Petrophysical data, essential for reservoir description and modeling, are obtained by expensive laboratory core measurements and/or well-log measurements. Due to the high cost, these tests are typically only carried out for a limited number of wells in the exploration phase. In contrast, drill cuttings are available for all the wells and thus can provide reservoir data throughout all the phases of the field development. A nuclear magnetic resonance (NMR) based method was developed to accurately determine petrophysical properties including porosity, bulk density, and matrix density from drill cuttings of unconventional tight reservoirs. NMR technology allows for the separation of liquid signals from within and between the shale cutting particles and when used in combination with Archimedes-based mass measurements provides accurate porosity and density data for both vertical and horizontal wells. The results from the NMR cutting analysis were in good agreement with other accepted lab measurement techniques having reproducibility well within 5%. We show the measured porosity and density from the cuttings changes significantly along a tested horizontal well, which is a strong indication of horizontal heterogeneity of the reservoir. The results may be used to guide selection of certain stages for hydraulic fracturing. This method can be easily adapted at the wellsite to evaluate reservoir heterogeneity and select zones with large porosity for optimized fracturing. Obtaining accurate petrophysical data from drill cuttings can provide quasi-real-time data for quick formation assessment for the wellsite engineers and cut costs by reducing or eliminating some expensive and inadequate formation evaluation tools.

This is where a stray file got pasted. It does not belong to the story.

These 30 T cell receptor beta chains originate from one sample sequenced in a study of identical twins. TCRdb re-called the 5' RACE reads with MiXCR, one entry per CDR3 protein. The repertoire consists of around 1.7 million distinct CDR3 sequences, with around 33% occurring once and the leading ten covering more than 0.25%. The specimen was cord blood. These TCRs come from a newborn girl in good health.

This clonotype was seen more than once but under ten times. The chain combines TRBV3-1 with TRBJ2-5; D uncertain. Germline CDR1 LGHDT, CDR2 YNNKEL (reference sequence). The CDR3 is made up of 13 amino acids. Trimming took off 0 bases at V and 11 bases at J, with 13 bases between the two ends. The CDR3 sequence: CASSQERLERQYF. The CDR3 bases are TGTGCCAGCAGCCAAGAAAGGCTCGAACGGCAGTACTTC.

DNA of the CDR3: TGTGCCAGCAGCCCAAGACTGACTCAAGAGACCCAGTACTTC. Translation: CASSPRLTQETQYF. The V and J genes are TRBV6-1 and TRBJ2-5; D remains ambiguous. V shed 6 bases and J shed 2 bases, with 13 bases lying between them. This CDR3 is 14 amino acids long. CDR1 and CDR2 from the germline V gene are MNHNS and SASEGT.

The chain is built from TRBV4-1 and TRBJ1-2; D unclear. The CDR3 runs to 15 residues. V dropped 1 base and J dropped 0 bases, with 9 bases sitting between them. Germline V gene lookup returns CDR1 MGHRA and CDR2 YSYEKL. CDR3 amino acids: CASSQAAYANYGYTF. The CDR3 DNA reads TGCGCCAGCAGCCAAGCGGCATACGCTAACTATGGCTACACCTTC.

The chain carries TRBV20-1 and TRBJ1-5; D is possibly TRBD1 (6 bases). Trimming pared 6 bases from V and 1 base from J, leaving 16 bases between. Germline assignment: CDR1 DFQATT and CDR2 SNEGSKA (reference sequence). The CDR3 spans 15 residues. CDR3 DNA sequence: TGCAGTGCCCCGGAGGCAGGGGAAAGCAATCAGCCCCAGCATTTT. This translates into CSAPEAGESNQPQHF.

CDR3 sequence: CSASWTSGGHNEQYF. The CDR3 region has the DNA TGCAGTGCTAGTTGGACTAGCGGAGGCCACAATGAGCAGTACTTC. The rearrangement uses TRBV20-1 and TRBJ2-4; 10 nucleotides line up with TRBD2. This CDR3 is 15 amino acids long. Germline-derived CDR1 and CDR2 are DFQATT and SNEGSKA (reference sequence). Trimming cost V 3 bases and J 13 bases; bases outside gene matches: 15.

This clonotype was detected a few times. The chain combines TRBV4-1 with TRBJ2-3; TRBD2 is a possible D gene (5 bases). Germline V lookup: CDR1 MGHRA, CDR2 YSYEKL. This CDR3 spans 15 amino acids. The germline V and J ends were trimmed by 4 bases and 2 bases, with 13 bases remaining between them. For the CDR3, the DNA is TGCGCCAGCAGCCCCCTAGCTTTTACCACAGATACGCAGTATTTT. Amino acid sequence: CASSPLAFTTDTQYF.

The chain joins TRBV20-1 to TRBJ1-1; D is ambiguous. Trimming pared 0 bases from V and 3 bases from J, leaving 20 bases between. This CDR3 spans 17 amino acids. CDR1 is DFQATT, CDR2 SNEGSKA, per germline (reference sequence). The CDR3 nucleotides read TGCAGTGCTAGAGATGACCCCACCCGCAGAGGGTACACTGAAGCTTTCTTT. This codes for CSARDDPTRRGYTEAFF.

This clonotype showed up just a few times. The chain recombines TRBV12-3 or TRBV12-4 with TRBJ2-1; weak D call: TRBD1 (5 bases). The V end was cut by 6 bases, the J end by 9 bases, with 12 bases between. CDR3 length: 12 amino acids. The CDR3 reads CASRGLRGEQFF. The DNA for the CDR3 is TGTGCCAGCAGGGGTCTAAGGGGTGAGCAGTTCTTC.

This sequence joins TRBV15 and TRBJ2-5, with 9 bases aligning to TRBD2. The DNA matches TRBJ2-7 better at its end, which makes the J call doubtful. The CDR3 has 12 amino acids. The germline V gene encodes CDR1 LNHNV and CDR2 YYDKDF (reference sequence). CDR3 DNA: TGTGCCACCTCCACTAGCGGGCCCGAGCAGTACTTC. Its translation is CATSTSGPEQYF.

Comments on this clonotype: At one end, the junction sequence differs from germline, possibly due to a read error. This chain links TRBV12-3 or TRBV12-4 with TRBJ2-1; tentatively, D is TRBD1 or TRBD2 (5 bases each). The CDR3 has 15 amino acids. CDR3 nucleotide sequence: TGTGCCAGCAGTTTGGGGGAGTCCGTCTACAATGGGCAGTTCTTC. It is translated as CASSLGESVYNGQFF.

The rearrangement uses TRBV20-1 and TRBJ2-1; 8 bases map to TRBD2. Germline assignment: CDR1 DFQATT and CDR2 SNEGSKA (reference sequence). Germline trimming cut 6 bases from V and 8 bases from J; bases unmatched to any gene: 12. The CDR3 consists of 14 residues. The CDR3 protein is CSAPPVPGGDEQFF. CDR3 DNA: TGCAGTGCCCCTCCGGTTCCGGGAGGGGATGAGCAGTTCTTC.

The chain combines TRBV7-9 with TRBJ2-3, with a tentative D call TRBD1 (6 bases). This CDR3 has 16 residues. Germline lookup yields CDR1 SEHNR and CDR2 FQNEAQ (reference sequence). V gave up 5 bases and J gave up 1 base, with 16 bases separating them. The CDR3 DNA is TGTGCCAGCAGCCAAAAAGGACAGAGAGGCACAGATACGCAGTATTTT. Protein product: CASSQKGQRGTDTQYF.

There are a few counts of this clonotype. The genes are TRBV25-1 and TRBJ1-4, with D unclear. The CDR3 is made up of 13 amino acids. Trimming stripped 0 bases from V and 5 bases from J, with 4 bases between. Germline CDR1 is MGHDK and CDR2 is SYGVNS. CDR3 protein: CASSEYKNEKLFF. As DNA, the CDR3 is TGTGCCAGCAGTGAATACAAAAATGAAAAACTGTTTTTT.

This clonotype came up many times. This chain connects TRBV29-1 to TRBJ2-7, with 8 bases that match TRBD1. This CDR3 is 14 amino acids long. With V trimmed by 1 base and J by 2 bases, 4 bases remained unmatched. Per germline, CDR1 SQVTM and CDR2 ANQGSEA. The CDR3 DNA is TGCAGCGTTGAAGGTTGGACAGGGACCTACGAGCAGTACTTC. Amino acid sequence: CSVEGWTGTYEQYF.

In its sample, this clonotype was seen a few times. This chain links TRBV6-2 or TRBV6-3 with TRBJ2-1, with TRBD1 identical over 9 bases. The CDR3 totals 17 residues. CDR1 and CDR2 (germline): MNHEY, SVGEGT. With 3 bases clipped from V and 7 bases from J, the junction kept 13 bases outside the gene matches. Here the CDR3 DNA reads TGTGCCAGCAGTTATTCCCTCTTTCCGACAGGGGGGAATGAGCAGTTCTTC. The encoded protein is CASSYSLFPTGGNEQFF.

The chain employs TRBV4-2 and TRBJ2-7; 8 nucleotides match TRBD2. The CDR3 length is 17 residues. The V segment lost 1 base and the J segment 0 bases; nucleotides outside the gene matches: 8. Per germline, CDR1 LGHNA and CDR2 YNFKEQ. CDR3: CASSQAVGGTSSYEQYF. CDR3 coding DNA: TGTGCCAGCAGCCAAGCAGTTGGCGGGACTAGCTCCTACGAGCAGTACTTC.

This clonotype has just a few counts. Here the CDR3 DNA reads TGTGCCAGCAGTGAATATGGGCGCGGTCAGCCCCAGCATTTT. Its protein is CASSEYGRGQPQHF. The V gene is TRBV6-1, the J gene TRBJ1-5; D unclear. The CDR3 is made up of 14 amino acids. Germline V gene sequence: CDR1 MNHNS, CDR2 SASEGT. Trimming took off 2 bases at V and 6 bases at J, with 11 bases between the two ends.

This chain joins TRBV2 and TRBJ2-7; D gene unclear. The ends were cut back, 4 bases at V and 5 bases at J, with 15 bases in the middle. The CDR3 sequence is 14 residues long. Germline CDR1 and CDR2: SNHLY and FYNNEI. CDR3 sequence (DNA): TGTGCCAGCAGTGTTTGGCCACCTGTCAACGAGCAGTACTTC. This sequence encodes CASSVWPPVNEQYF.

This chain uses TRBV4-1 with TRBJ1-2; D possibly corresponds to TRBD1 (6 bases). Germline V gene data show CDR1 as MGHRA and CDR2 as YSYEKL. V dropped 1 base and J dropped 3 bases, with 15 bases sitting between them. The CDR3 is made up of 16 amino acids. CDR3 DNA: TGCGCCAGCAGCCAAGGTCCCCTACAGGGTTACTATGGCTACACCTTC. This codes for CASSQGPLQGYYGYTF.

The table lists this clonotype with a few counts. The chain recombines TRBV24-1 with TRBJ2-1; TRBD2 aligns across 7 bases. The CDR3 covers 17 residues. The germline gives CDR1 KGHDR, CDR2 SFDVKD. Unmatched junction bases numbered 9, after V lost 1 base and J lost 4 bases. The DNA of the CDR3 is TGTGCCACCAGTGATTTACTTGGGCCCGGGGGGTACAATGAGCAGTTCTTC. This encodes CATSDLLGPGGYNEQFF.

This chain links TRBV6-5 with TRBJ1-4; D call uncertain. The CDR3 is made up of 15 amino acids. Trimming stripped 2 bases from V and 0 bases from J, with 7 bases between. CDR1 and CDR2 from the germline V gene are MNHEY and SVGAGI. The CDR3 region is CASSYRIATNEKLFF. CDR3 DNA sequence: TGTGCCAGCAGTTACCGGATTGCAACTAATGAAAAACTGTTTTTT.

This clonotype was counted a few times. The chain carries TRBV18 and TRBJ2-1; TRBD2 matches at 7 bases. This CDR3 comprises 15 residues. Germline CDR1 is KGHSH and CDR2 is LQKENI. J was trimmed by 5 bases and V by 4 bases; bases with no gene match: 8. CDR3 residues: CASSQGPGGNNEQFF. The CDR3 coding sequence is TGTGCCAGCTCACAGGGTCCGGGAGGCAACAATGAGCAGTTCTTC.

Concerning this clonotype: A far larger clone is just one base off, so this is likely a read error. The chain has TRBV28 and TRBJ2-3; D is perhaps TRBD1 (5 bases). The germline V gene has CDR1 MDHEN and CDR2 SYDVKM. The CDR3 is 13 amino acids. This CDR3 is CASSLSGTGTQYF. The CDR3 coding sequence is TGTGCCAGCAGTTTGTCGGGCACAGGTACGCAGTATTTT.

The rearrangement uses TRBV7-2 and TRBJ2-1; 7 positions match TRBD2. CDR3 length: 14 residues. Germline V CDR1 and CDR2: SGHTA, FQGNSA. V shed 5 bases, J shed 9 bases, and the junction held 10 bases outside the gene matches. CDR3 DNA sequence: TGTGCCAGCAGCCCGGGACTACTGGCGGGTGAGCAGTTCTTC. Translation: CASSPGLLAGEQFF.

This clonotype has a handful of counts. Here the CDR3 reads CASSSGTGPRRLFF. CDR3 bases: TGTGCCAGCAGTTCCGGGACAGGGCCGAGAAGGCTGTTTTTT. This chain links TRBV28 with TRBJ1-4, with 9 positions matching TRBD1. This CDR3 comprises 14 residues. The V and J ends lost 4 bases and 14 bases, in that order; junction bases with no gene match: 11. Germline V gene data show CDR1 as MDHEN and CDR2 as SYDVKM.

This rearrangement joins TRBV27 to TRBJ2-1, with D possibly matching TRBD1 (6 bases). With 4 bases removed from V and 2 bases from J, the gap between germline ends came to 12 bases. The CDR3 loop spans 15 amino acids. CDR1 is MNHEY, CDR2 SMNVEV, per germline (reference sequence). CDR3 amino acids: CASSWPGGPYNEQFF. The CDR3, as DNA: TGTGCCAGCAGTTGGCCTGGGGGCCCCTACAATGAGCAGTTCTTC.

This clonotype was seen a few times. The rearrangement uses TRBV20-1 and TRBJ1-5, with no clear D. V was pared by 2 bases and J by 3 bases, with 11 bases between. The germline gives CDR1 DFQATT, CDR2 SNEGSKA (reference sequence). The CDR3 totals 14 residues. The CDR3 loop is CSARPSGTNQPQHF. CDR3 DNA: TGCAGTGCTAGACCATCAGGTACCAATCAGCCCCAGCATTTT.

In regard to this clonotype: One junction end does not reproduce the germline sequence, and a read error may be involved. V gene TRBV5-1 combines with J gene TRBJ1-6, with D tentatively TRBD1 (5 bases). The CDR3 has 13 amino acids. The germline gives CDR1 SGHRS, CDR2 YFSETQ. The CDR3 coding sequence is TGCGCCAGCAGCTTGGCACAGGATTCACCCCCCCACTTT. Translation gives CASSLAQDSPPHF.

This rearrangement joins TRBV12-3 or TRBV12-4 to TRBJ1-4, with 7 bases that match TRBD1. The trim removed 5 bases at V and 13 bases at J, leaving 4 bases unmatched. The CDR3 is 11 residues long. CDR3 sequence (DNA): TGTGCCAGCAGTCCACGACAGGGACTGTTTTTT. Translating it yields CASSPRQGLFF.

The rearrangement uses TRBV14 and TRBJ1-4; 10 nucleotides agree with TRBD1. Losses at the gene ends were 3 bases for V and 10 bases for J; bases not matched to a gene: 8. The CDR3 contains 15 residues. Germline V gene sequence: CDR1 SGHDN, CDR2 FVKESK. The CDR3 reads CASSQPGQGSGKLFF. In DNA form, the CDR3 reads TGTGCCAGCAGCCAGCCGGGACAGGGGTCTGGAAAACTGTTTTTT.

Mud logging has been steadily gaining interest as a way to evaluate a reservoir (Egermann et al., 2002; Kesserwan et al., 2017; Mirotchnik et al., 2004; Siddiqui et al., 2005; Vocke et al., 2018) because it is less expensive than traditional logging or coring, and can provide more rapid results than lab analysis on cored samples. Some of these petrophysical parameters, such as density and porosity, are important for determination of resources in place and rock typing. If these measurements are done at the well site, the data may be used to assist in landing the well in the correct zone.

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